“To this day, Grandma 'fraid what I might say
They gon' have to kill me, Grandmama, I'm not they slave”
Financial Advisor, Wealth Manager, Hedge Fund Manager, Private Equity Manager, Financial Planner. What comes to your mind? Who do you see?
A white man?
I mean, in some ways you are not wrong. If we are just talking about the CFP® designation, white men make up more than 70% of the profession. What does that mean for me, Odaro Aisueni, a dark-skinned, black, Financial Planning student whose parents are from Benin City, Nigeria, and who grew up south of the beltway in Houston, Texas. Let us simply say I feel like a “square peg trying to fit into a round hole.” I do not fit in, I do not fit the mold, and by no means will I ever “fit” into something I was not created to be
“It baffles me that an industry that clearly understands the benefits of diversification for their portfolio – because a variety of exposures that act differently reduce volatility and improve risk-adjusted returns – can be so far behind in terms of exposure to people of color. Funny how things work, right? Before Ahmaud Arbery, George Floyd and many other African Americans were murdered on camera, and peaceful protests and riots followed, there had already been people in the financial industry bringing to light the issue of racism. There were blog posts, podcast episodes, and the topic had even been spoken about at a few conferences. However, there was a sense of a silence and lack of reaction to the issue. I know to some reading this, they might use my age or experience to denounce my claims, but I urge you to not find another excuse to coddle racist biases. Further, I will explain how I saw this play out in my upbringing and in college, and suggest ways that you can make a change.
I remember my father telling me how his first job after graduation was at Hertz Rental Car. He held his MBA, but no, he was not on the management team. He was a bus driver whose manager was a white woman with a high school diploma.
And yes, English was my father’s first language.
For some, notice how your brain automatically tried
to find a way to devalue this experience.
My dad had peers from his graduating class go on to work on Wall Street, but he never had the opportunity. This was not because he was under-qualified (his undergraduate degree was in business finance). It was because he did not fit the mold. It is sad that some of the obstacles my father faced over thirty years ago his son faces now. Do I have my MBA and drive a bus at Hertz? No, this is not the case. But racism is not extinct in our country, it has simply evolved, well kind of.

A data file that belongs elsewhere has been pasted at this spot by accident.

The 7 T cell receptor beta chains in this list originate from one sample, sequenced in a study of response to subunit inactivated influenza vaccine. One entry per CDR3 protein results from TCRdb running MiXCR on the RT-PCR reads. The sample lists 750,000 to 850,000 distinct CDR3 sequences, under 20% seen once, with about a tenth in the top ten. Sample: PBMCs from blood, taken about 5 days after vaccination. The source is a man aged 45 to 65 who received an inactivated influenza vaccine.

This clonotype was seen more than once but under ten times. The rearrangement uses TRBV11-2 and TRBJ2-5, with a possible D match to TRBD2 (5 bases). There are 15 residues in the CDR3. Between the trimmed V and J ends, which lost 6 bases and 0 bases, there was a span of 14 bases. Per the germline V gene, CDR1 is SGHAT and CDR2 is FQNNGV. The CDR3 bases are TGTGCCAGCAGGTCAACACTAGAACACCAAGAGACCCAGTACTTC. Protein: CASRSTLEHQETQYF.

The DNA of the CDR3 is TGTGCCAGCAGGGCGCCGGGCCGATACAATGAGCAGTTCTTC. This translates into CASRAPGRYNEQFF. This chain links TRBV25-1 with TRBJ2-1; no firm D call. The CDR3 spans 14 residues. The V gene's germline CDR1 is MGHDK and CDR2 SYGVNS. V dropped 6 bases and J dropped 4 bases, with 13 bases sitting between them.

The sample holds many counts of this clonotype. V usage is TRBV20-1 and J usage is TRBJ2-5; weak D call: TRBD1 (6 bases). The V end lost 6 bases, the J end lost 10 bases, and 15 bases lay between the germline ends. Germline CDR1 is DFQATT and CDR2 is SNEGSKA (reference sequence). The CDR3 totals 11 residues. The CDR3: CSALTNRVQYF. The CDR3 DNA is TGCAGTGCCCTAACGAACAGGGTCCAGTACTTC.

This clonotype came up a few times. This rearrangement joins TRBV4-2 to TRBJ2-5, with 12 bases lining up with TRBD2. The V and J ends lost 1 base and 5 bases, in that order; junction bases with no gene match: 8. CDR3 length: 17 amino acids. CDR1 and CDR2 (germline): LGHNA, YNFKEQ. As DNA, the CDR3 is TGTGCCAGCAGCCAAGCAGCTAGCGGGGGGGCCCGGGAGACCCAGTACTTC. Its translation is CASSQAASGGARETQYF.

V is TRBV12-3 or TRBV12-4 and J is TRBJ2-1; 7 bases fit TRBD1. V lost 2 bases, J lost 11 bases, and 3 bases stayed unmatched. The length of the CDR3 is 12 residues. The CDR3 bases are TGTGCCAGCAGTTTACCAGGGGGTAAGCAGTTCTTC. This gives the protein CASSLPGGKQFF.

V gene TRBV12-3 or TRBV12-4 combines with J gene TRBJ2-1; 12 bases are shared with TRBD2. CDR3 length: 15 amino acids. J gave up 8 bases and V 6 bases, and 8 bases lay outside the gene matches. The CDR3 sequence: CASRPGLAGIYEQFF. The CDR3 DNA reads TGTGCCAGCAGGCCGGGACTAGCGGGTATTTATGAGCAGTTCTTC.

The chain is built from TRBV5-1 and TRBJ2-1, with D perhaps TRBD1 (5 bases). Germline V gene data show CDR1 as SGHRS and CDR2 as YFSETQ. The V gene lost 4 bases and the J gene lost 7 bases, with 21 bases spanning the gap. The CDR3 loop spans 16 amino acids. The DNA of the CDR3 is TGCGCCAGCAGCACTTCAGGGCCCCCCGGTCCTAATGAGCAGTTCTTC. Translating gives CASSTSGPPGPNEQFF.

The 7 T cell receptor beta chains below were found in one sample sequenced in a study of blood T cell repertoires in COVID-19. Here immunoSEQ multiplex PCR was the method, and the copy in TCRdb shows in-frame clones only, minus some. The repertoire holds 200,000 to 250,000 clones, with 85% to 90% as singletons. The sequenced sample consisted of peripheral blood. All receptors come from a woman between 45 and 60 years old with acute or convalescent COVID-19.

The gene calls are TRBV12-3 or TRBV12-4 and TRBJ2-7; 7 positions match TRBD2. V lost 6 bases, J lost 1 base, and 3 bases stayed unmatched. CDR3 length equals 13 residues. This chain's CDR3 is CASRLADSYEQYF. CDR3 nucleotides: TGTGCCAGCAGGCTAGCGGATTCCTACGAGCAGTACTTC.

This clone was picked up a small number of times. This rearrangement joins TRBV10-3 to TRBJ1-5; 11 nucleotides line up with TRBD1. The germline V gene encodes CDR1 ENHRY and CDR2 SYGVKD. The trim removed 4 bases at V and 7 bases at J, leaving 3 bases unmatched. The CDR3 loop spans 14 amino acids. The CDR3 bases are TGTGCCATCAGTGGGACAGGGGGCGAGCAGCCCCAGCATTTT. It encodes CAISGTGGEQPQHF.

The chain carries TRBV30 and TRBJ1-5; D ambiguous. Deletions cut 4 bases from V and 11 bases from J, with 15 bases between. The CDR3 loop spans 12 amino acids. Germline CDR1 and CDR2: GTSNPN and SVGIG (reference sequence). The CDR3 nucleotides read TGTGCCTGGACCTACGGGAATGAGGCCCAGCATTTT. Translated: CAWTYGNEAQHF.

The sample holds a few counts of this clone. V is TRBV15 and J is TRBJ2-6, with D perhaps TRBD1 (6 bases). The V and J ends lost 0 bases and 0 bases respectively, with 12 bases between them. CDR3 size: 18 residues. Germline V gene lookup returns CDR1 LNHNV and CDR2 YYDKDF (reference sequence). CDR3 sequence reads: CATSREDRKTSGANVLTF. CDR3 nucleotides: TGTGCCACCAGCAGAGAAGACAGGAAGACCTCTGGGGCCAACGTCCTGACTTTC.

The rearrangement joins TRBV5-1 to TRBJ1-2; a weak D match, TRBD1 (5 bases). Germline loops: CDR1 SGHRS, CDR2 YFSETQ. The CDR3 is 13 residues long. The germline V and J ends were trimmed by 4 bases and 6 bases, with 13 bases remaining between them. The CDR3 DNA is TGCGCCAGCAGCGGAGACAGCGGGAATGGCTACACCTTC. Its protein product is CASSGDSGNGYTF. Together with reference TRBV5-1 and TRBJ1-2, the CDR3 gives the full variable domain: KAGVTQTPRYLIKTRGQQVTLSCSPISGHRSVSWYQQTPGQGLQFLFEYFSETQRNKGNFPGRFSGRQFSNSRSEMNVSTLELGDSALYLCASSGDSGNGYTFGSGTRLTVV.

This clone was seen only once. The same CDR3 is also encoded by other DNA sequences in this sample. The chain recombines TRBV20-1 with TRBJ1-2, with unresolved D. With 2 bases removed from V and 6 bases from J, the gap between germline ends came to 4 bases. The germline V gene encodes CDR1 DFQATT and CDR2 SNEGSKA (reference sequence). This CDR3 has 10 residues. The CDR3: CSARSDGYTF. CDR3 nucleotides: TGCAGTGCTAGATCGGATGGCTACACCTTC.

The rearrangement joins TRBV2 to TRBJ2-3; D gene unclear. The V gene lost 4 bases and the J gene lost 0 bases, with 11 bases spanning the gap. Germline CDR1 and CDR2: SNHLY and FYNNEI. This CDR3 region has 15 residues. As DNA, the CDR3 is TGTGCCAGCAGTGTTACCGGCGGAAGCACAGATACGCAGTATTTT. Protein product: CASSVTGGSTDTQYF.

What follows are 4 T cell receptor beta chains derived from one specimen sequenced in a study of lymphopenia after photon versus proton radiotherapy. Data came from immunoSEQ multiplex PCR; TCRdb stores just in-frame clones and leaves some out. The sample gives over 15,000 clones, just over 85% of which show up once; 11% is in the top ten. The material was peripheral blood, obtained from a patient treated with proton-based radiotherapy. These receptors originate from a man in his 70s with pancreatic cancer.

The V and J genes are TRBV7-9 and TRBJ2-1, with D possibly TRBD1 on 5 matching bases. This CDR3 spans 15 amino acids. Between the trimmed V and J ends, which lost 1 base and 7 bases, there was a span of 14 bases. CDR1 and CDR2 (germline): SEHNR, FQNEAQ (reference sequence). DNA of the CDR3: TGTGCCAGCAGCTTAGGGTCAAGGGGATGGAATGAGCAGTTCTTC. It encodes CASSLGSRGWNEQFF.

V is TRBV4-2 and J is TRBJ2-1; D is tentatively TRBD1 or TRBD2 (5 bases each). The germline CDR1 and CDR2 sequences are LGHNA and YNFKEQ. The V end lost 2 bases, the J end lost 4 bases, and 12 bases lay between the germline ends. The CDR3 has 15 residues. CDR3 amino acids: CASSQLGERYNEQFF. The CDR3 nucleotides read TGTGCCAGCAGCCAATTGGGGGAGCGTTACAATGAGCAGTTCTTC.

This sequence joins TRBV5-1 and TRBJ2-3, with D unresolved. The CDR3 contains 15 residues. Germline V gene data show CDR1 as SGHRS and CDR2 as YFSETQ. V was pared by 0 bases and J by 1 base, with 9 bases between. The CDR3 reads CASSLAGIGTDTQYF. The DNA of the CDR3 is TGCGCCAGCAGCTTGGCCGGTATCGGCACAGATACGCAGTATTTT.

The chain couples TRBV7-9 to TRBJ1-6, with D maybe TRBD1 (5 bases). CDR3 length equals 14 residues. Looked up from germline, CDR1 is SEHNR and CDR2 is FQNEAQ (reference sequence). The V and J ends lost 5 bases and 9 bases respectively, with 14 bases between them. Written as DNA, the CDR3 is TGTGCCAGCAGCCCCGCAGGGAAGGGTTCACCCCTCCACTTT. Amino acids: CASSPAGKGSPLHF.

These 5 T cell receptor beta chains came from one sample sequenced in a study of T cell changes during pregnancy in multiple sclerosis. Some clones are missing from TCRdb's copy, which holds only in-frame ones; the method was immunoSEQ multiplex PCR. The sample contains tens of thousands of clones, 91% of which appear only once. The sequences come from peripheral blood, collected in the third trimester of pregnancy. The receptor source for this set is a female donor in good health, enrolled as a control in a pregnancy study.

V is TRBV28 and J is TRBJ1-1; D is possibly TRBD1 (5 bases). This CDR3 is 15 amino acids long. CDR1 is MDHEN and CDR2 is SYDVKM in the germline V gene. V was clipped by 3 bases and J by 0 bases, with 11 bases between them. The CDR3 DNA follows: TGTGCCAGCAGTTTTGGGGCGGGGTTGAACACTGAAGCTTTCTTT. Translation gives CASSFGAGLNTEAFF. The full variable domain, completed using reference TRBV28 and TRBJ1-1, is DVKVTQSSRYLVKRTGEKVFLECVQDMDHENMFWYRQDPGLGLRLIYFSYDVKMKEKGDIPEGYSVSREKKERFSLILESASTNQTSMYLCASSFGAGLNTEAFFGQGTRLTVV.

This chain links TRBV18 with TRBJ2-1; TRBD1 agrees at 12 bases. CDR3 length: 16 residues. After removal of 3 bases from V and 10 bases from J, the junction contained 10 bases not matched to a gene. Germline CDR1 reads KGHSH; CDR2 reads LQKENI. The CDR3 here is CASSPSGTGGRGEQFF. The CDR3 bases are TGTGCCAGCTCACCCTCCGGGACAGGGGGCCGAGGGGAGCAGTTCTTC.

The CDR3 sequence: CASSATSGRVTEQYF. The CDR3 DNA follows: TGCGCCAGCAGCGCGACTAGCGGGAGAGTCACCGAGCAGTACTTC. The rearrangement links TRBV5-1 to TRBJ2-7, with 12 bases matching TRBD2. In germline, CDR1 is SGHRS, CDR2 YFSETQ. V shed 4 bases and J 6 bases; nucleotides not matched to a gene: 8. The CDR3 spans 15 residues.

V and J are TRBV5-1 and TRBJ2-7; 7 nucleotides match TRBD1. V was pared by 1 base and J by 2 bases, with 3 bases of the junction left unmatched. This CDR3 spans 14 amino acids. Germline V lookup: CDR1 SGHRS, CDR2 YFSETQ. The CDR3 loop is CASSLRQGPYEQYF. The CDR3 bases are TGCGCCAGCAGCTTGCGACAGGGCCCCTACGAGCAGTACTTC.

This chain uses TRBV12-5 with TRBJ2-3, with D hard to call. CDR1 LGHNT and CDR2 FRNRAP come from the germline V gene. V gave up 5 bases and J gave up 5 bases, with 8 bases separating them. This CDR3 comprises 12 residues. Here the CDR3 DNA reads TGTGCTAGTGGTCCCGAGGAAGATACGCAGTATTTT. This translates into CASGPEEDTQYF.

Black people are still lynched in the street.
Rather than driving a bus, it looks different for me and my peers who are people of color. Racism is not as “in your face,” but we can still feel and see every ounce of it. When I was in the fifth grade, I remember my mom asking my three older siblings and I if we wanted to change our names to more “American” names to avoid discrimination from future employers. I laughed at my mom for “overreacting.” Today, as a young, 23-year-old man, I understand her worry. She knew I would quickly go from being an innocent fifth grader to being seen as a threat. I learned that my skin made people uncomfortable. My skin made people on my campus ask me “you play on the football team?” Come on, I am barely 5’10”. And I know my skin color makes people in my profession of wealth management uncomfortable. I always wondered why my peers were described as “nice young men” while I was just a box filler. I was sought after to be used for photo opportunities and an eventually PR campaigns. I am here to speak for not only myself, but for every other black financial planning student or prospect. Please do not hire us to fill a box or to have a “sprinkle” of diversity on your company website.
One of my go to interview questions is always “What is the firm doing in the community?” It is almost laughable the responses I have gotten. I will spare you from reading the excuses that I have heard. Whenever I have expressed interest in getting a financial designation that would help me do more pro bono work (AFC®), I always hear the same response.